How many times have you tried to order something online using your smartphone only to get frustrated and end up waiting till you're in front of your laptop at home to do it? When you get home, maybe you remember to order the item or maybe you don't. Those decisions mean little to you, but to the merchant, it's a lost sale. A newly launched startup, Affirm, hopes to make mobile payments easier and more seamless.
Affirm is the brainchild of PayPal co-founder Max Levchin, a tech entrepreneur who successfully sold PayPal to eBay and another project, Slide, to Google. The profit from the later provides the funding for his Hard, Valuable, Fun tech incubator. Affirm is the first project the incubator launched.
So just what does Affirm do that makes mobile payments easier? It acts as a charge card that users pay back at the end of the month, more like an American Express charge card, than a credit card. The service is free to consumers but makes it money from merchant fees, but, ideally, lowers the rate of forgotten mobile transactions.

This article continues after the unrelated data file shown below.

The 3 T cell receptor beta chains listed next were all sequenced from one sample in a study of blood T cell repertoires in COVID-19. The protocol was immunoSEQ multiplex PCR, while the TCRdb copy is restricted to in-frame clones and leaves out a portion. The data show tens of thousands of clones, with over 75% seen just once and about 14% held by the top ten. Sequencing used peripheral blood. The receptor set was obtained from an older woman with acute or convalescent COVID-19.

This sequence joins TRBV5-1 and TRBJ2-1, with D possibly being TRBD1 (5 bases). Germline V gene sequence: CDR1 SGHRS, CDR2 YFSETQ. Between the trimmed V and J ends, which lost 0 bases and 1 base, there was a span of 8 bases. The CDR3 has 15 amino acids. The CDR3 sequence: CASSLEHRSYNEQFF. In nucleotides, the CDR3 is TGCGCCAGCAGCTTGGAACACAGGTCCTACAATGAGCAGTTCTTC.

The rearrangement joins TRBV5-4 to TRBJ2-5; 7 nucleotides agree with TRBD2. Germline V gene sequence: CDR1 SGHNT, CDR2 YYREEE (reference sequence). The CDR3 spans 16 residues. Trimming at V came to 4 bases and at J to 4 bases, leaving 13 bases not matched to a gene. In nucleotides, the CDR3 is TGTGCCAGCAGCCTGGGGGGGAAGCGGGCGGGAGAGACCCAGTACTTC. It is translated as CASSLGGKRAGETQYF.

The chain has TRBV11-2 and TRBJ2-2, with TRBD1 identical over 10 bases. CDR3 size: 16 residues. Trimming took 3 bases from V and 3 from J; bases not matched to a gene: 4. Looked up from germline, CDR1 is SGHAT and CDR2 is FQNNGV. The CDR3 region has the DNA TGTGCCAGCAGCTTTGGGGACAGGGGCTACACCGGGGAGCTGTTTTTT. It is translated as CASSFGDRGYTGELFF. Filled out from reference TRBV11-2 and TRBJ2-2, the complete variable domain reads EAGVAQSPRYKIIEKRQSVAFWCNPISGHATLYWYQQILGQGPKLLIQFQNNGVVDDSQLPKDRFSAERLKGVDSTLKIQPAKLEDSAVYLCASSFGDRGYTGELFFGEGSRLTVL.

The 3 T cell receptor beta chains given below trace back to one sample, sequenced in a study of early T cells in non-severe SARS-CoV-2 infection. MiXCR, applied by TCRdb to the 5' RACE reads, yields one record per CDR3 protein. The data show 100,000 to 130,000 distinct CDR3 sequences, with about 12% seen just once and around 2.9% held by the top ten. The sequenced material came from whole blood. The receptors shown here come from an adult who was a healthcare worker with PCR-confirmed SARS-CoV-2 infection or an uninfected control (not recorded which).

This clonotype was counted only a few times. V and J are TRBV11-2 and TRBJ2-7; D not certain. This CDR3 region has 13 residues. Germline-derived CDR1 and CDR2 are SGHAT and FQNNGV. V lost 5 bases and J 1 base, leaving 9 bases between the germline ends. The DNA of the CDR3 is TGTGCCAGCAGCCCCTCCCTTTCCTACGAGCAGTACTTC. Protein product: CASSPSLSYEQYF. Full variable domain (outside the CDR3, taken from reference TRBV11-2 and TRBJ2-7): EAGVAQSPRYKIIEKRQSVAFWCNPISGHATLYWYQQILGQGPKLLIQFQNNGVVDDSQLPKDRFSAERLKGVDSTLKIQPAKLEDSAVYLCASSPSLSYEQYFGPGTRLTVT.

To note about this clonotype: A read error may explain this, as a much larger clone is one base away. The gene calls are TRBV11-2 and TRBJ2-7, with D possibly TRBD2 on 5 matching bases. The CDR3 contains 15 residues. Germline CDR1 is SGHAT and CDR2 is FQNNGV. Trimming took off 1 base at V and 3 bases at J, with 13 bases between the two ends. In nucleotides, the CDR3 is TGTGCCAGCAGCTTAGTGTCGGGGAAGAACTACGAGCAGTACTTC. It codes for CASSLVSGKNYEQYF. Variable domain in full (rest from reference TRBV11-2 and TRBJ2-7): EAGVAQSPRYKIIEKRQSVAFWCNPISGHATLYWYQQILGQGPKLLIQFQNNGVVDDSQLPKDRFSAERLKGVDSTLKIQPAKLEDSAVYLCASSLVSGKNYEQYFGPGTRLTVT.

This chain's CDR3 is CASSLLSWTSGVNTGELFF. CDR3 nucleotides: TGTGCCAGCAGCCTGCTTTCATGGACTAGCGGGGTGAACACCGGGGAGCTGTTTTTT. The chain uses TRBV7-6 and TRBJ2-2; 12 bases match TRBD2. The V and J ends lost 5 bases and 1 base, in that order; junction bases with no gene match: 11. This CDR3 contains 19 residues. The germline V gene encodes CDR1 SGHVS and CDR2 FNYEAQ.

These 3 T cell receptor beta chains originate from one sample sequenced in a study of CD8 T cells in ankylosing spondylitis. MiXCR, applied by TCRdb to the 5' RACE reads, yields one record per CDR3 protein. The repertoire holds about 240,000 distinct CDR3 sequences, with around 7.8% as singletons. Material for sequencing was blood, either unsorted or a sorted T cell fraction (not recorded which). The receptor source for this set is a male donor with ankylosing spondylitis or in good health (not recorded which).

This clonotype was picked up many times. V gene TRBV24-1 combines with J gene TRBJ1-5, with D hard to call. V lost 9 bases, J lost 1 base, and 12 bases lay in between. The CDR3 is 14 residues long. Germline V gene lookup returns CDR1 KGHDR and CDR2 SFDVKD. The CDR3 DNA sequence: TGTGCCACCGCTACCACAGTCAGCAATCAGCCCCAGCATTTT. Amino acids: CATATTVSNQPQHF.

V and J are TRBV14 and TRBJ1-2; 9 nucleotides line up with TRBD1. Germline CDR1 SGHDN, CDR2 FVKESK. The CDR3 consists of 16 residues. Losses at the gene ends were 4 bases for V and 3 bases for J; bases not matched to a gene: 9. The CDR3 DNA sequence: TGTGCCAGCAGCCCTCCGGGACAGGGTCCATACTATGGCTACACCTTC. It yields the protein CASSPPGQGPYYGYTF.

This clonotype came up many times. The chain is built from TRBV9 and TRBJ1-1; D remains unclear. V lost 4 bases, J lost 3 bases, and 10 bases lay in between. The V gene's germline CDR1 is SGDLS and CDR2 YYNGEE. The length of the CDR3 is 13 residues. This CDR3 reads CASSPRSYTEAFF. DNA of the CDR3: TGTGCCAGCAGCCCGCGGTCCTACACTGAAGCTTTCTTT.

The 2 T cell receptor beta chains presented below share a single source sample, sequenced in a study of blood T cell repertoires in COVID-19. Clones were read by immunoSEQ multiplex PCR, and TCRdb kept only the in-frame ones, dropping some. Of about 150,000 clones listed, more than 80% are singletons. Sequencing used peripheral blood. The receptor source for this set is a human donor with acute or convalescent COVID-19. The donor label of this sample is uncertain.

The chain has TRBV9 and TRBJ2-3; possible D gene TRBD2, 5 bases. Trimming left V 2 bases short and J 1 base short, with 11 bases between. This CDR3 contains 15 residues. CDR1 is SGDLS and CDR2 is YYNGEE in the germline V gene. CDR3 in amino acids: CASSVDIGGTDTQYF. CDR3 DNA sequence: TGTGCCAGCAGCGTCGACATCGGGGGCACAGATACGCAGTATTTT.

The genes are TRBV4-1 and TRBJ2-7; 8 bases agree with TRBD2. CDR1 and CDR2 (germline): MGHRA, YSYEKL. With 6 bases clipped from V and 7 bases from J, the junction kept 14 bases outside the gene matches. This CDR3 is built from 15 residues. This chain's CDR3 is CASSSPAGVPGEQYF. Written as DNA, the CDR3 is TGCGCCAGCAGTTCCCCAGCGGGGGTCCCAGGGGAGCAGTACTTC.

Affirm's first merchant partner is 1-800-Flowers. Affirm guarantees payment to merchants, because they won't necessarily extend their credit to everyone. Instead of a traditional credit check, Affirm uses Facebook for user authentication and other signifiers such as zip code to determine the likeliness that they will be repaid within 30 days. It's an interesting system, though as All Things D points out, the use of Facebook could open up a whole other can of privacy worms.
The mobile payments space is certainly crowded right now, but Affirm just might be the link to help smaller companies process mobile transactions more easily.